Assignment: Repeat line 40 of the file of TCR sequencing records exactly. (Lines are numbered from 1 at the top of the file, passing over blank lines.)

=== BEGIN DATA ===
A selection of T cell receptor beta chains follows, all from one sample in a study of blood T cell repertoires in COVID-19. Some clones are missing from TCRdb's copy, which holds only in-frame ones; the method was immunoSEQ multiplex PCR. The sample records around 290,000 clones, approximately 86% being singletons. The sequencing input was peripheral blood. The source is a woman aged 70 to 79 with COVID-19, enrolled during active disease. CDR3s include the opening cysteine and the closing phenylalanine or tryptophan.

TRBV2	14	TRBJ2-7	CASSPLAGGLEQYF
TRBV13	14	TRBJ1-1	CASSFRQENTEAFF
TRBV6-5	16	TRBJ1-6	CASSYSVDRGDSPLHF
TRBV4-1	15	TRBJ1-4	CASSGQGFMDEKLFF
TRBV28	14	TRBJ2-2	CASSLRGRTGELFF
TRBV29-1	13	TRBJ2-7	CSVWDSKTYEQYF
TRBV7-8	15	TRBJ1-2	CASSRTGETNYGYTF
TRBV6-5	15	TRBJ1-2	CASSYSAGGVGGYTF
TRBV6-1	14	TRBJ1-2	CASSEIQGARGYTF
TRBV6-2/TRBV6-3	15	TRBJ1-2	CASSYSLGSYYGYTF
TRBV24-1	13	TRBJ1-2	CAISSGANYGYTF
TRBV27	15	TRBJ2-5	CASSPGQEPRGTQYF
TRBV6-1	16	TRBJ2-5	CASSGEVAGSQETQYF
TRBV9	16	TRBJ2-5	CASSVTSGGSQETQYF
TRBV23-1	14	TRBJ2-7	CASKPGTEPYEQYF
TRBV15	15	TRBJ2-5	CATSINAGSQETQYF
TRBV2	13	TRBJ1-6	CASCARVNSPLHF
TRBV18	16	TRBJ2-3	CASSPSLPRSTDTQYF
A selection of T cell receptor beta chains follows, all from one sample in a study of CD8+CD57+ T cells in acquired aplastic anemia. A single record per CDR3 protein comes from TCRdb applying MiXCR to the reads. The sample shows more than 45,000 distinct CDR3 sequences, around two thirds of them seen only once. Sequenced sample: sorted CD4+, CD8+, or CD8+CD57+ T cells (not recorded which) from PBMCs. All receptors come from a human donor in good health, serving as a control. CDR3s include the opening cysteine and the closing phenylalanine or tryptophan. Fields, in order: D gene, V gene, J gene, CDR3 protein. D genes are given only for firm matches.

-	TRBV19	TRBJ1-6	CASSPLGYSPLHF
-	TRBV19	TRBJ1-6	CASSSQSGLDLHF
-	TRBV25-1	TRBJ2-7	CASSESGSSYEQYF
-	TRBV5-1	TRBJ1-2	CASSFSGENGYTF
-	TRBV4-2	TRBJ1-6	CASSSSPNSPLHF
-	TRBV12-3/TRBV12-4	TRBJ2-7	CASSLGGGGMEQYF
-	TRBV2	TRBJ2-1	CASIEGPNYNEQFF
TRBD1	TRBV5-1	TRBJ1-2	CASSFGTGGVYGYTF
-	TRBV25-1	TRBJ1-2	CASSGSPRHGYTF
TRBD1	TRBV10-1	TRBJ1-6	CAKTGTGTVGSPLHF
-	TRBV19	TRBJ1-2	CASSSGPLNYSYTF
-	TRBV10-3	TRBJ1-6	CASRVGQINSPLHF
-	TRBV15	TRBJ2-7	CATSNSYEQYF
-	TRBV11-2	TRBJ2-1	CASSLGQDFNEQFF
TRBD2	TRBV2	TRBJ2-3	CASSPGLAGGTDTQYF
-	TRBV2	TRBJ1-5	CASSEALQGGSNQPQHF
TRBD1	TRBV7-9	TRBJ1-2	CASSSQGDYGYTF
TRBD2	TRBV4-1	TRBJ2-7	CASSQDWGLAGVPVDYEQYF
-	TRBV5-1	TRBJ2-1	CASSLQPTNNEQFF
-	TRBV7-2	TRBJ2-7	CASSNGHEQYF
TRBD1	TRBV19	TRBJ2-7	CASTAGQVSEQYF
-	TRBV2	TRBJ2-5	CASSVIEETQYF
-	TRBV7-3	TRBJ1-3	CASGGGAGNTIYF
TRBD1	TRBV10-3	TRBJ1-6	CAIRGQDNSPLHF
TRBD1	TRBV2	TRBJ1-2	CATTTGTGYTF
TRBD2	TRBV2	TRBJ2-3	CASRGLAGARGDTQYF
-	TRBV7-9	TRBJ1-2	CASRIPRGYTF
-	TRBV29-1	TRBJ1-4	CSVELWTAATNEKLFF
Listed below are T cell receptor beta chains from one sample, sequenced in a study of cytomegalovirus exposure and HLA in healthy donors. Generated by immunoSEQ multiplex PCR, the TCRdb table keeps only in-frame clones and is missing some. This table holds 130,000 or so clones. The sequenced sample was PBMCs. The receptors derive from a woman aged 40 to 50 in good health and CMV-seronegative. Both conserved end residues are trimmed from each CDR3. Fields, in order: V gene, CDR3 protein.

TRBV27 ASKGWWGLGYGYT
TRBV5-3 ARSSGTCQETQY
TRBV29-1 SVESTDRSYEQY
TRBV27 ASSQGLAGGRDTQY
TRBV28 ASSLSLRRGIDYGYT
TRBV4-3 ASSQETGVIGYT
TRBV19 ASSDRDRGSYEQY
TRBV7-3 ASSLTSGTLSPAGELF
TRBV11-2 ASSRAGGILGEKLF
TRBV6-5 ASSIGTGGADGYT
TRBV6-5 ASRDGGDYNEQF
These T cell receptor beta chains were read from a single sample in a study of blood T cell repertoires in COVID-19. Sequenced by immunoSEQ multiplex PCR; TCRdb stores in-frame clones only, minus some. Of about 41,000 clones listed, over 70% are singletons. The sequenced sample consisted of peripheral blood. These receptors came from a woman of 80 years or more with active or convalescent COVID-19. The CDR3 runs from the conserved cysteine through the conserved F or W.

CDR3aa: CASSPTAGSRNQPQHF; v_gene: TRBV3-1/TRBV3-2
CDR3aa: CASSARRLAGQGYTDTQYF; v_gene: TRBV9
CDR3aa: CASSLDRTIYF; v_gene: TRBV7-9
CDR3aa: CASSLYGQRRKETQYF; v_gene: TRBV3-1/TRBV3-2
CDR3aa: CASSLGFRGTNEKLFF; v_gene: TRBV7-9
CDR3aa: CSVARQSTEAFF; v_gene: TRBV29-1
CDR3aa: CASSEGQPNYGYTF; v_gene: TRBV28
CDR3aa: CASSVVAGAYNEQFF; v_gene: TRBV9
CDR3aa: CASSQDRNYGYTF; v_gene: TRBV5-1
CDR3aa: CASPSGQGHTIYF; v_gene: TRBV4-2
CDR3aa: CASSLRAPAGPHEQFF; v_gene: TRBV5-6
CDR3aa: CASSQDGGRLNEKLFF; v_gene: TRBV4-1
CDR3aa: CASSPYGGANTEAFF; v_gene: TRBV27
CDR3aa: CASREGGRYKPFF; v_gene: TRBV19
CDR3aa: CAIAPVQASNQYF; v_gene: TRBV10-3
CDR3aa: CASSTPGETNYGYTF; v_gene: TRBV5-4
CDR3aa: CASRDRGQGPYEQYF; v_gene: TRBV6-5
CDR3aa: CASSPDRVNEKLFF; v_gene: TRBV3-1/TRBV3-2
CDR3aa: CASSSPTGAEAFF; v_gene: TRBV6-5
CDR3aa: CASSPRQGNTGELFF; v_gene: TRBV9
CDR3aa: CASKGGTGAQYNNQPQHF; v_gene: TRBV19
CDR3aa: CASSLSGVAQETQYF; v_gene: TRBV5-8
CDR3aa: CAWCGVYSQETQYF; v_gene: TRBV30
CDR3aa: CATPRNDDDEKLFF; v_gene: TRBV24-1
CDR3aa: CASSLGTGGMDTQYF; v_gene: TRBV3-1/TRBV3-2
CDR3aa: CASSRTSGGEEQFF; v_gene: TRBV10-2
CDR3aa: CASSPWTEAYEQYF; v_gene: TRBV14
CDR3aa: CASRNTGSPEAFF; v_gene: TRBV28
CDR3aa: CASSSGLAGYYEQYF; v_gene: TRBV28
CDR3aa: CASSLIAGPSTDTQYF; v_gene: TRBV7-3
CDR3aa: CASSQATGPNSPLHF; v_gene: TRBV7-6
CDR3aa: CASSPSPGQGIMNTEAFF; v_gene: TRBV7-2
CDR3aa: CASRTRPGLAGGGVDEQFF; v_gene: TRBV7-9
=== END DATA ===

-	TRBV7-2	TRBJ2-7	CASSNGHEQYF